Yahoo Revamps Inbox, Opens to Developers

SAN FRANCISCO — Almost a full year after outgoing CEO Jerry Yang laid out a vision for a “New Yahoo,” the Web giant delivered on a major new look for its venerable home page and popular Yahoo Mail service at a press event here.

“We’re creating a better, more relevant user experience,” said Ash Patel, executive vice president of Yahoo’s audience products division. “And we’re opening up Yahoo more for third parties to leverage.”

Key elements of today’s announcements are a revamped Yahoo Mail and Yahoo (NASDAQ: YHOO) home page. Yahoo Mail has over 275 million users worldwide, according to ComScore.

Mail now features a “Smarter Inbox” that gives higher priority display of e-mail you care most about or receive most regularly — from friends and colleagues for example. The smarter inbox lets you filter these theoretically more important e-mails right on the welcome page for mail.

This also ties to Yahoo’s social initiative. You have to make a connection with anyone you want in your smarter inbox, similar to making a “friend” in Facebook. Essentially it’s a two-way street; if you want to make Steve’s mail a priority, Steve has to agree that your mail should be a priority, too.

Yahoo said the new mail features will be rolled out on a limited basis over the next several months and refined further. Yahoo is also rolling out a beta or test version of Mail that is more of a destination site with an area for third-party developers to make applications available.

Yahoo is including its popular Flickr photo sharing application from within Yahoo Mail as well as Yahoo Greetings to create and send e-cards right from within the Mail application.

“People are spending a lot of time on the Web, there’s a lot of inefficiency,” said John Kremer, vice president of Yahoo Mail. Kremer said Yahoo’s new offerings are designed to surface the e-mails and applications people want to see and use most directly without switching to a separate application screen.

Forrester analyst Julie Katz is impressed by Yahoo’s moves, but thinks it’s going to take some time for the new features to gain traction. “Consumers will have to retrain their behavior,” she told You have to have a registered Yahoo profile to get the filtering features.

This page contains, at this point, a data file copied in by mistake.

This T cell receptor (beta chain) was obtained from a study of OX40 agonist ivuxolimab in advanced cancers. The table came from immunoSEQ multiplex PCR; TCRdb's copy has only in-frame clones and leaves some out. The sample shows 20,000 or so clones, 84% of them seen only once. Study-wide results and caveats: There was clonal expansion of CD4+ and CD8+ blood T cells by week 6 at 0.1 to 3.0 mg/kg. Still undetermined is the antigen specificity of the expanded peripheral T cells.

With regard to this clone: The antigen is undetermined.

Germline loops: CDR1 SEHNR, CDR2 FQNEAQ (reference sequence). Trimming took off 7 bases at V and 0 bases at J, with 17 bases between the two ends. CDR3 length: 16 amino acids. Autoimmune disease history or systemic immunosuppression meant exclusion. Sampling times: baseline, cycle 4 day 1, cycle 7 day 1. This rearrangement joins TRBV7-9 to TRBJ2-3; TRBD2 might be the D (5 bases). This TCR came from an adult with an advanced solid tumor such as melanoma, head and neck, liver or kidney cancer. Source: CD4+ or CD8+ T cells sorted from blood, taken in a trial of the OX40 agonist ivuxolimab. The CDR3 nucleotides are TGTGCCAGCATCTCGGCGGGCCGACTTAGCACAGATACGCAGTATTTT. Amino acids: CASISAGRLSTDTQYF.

In the long run, she said Yahoo is making the right moves to keep its users happy and fend off migration to social sites like Facebook.

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Katz also notes online marketers might not be too thrilled with Yahoo’s new e-mailing filtering since users will spend more time checking e-mail from trusted connections, than random marketing pitches. “Some marketers might see their campaign stats drop off because of this,” she said.

A new Yahoo Toolbar will be available later this week as a “sneak preview” as a download. The Yahoo Toolbar provides new e-mail alerts and news feeds from select sources. You can customize the Toolbar to monitor items on eBay and find local movie times. The Toolbar will also offer updates from a user’s list of personal connections on the Yahoo network. Yahoo said eventually it plans to link to other Web sites so you could, for example, keep up to date on a friend’s activities via a non-Yahoo Web site.

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Third applications now integrated with Yahoo Mail (with more to follow) include Family Journal for building a family tree, Flixster for sharing movie reviews show times and related info, WordPress for quickly posting photos and links from e-mail into a blog and Xoopit for accessing and sharing photos and links to photo sharing sites in your inbox.

Patel said despite the popularity of photo-sharing sites, e-mail is still the most common way people share photos. “There are more photos in attachments shared in Yahoo Mail in a week, than are updated to Flickr in a year,” he said. “It’s an activity people use all the time.”

Forrester’s Katz said Yahoo is adding a lot of utility with Flickr and Xoopit on its e-mail page. “Being able to search through your mail box and get a view of all your photos is incredibly useful,’ she said.

Yahoo’s bold moves

Altimeter Group founder and analyst Charlene Li, said the big Web portals are battling each other to show who can be more open and these moves put Yahoo in the lead. “If you have an open platform for users and developers, it will attract more casual users and make it more compelling for the active ones,” she told

“Open is a core part of Yahoo’s strategy. You see Google and Microsoft being more open, but Yahoo is really saying “Let’s go for it’. This keeps Yahoo cutting edge and relevant.”

One thing that was not discussed at today’s event was CEO Jerry Yang who has announced he plans to step down from the post as soon as Yahoo can find a replacement. Yang plans to stay on as “Chief Yahoo” and a member of the Board.

But as today’s announcements build on strategies Yang laid out months ago and will take a while to play out, the new CEO’s main job will likely be to lead the implementation of these new services, particularly as Yang will have a hand in choosing his successor.

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